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Doody's Review ServiceReviewer: Mike J Green, BS, BFA (Midwestern University)
Description: This dissector wonderfully combines the strengths of a photographic atlas with the simple step-by-step approach expected of any worthwhile dissector.
Purpose: The book fills a gaping void in the available dissector selections by providing anatomy students with actual human images for the process of human dissection. The distinct merit of this book is that it provides the framework of anatomic dissection alongside real images of performed dissection. This provides students with not only a firmer grasp of anatomy, but also a more supportive framework to explore the human body from the outside in. This is a welcome addition to the instructional books that guide students through this difficult area.
Audience: This is a helpful and needed resource for health sciences students taking a gross anatomy course.
Features: It begins with an efficient description of the techniques and methods for dissection that are referenced throughout the book, providing the required skill set to accomplish the tasks required. For each of the more technical dissections, highlighted text suggests tips and alternative approaches to locate/expose required structures. Clinical vignettes are welcome, both to add interest to the units and to refocus on the humanity that is often lost during a dissection.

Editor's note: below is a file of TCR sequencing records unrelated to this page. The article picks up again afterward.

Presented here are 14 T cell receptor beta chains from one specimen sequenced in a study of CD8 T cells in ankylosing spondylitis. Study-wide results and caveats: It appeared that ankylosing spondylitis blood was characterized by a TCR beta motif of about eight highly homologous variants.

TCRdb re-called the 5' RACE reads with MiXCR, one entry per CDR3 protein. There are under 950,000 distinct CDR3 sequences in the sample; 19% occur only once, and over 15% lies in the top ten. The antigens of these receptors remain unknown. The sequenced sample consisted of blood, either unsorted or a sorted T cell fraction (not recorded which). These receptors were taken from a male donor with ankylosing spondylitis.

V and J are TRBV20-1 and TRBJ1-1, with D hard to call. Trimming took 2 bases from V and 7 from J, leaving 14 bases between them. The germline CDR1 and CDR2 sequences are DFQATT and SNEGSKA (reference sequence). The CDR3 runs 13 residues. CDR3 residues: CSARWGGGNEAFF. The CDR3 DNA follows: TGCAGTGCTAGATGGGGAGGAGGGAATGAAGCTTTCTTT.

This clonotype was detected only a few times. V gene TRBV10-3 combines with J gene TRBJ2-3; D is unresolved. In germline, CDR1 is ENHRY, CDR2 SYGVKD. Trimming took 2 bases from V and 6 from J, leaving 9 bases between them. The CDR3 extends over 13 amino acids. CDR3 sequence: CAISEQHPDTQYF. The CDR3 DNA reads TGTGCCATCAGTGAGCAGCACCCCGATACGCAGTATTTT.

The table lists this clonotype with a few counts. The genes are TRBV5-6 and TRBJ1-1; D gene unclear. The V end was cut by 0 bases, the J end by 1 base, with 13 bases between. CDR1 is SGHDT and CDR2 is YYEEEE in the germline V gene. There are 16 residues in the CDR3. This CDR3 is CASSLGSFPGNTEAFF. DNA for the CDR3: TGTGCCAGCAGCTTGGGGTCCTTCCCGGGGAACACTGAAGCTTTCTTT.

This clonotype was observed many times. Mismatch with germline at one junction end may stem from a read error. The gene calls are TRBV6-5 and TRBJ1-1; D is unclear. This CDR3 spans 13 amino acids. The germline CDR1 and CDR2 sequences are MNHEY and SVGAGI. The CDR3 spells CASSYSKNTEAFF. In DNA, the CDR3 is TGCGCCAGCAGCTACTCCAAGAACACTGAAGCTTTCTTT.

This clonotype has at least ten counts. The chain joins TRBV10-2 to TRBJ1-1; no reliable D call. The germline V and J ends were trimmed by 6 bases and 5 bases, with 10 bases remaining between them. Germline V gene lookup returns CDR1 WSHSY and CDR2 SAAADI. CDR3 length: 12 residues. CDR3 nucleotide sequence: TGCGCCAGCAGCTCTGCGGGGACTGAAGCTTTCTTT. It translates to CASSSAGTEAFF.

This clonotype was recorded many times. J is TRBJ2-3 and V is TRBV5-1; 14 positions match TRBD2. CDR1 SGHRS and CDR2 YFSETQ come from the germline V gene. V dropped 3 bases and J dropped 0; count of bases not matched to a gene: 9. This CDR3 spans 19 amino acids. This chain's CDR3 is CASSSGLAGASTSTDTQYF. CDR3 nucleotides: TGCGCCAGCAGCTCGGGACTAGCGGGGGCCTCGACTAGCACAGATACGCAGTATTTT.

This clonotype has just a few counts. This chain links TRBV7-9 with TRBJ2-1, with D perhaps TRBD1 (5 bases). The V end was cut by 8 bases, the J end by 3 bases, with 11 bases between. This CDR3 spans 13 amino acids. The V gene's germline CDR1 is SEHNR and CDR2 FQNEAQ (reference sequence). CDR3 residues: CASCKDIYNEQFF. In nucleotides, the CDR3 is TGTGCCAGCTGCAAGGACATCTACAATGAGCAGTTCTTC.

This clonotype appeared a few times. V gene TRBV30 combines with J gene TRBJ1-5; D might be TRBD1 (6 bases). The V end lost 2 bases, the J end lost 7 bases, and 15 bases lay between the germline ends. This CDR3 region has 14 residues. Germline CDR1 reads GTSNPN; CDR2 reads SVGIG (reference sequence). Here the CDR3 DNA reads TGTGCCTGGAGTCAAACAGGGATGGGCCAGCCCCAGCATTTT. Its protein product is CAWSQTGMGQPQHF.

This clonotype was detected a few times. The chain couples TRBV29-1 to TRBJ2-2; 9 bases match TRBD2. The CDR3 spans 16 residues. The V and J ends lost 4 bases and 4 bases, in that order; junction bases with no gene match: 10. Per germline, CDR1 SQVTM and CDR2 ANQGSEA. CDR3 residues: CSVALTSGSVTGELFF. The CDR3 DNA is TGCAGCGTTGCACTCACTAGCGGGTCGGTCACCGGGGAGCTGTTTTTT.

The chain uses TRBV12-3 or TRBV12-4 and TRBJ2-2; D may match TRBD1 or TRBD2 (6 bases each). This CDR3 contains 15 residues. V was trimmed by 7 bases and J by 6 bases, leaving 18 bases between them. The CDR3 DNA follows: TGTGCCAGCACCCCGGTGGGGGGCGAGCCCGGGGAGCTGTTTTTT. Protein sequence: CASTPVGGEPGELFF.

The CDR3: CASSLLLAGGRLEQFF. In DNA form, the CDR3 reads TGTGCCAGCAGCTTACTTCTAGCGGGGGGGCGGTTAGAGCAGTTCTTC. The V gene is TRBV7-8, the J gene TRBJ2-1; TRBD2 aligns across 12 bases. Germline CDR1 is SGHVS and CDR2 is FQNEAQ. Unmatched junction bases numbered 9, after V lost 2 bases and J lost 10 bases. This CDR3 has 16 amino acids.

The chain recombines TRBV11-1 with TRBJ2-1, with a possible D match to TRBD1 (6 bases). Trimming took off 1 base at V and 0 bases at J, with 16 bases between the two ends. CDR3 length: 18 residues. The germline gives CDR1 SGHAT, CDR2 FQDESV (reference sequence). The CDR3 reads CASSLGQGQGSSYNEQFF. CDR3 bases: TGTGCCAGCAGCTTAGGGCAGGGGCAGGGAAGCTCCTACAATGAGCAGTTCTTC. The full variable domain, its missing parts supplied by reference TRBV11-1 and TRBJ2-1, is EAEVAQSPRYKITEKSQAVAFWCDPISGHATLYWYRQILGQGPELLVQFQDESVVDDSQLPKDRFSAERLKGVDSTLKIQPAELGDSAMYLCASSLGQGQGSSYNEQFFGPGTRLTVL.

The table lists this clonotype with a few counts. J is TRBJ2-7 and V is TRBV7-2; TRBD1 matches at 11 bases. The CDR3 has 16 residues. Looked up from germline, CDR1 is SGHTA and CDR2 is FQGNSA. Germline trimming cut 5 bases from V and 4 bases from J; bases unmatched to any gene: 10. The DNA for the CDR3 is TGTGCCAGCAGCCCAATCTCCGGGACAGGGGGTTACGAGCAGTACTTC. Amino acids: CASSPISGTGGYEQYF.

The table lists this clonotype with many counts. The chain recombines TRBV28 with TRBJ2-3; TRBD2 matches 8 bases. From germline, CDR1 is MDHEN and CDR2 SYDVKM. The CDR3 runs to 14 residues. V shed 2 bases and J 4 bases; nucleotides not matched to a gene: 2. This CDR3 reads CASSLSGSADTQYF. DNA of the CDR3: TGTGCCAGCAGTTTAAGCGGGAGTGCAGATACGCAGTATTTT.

Assessment: I wish I could have used this book when I took gross anatomy. It is a welcome combination of the two-book system my peers and I used — one photographic atlas and one diagrammatic dissector. As medical students, we live on details and technicalities. When I took anatomy, we spent an inappropriate amount of time trying to match the drawings of anatomical structures to the cadaver at hand. One of the strengths of this atlas is a well-defined ratio of text to photographs. While traditional dissectors rely on dotted lines and artistic renderings, this photographic dissector offers a follow-along flip-book to dissection. Although the Rohen photographic atlas (Color Atlas of Anatomy: A Photographic Study of the Human Body, 7th edition, Rohen et al. (Lippincott Williams & Wilkins, 2011)) is the medical student standard for cadaveric comparison, what it lacks is any useful information for the steps required to reveal the showcased structures. This photographic dissector is superior to both the standard dissector and the photographic atlas in the way that each section carefully maintains an anatomical landmark in each stepwise dissection photograph, helping in students' orientation to the evolving dissection views. I hope the second edition of this dissector incorporates some of the traditional diagrammatic methods. While I would still choose this dissector over any of the others available, as photographs are infinitely superior to artist renditions, I would still benefit from the occasional overlaid guidelines, instructional arrows, or other schematics adding instructional graphics to some of the more challenging dissections. Lastly, while there are lengthy descriptions and numerous labels in each image, I hope that the second edition will include bolding of the terms that are the new focus in the image sequence.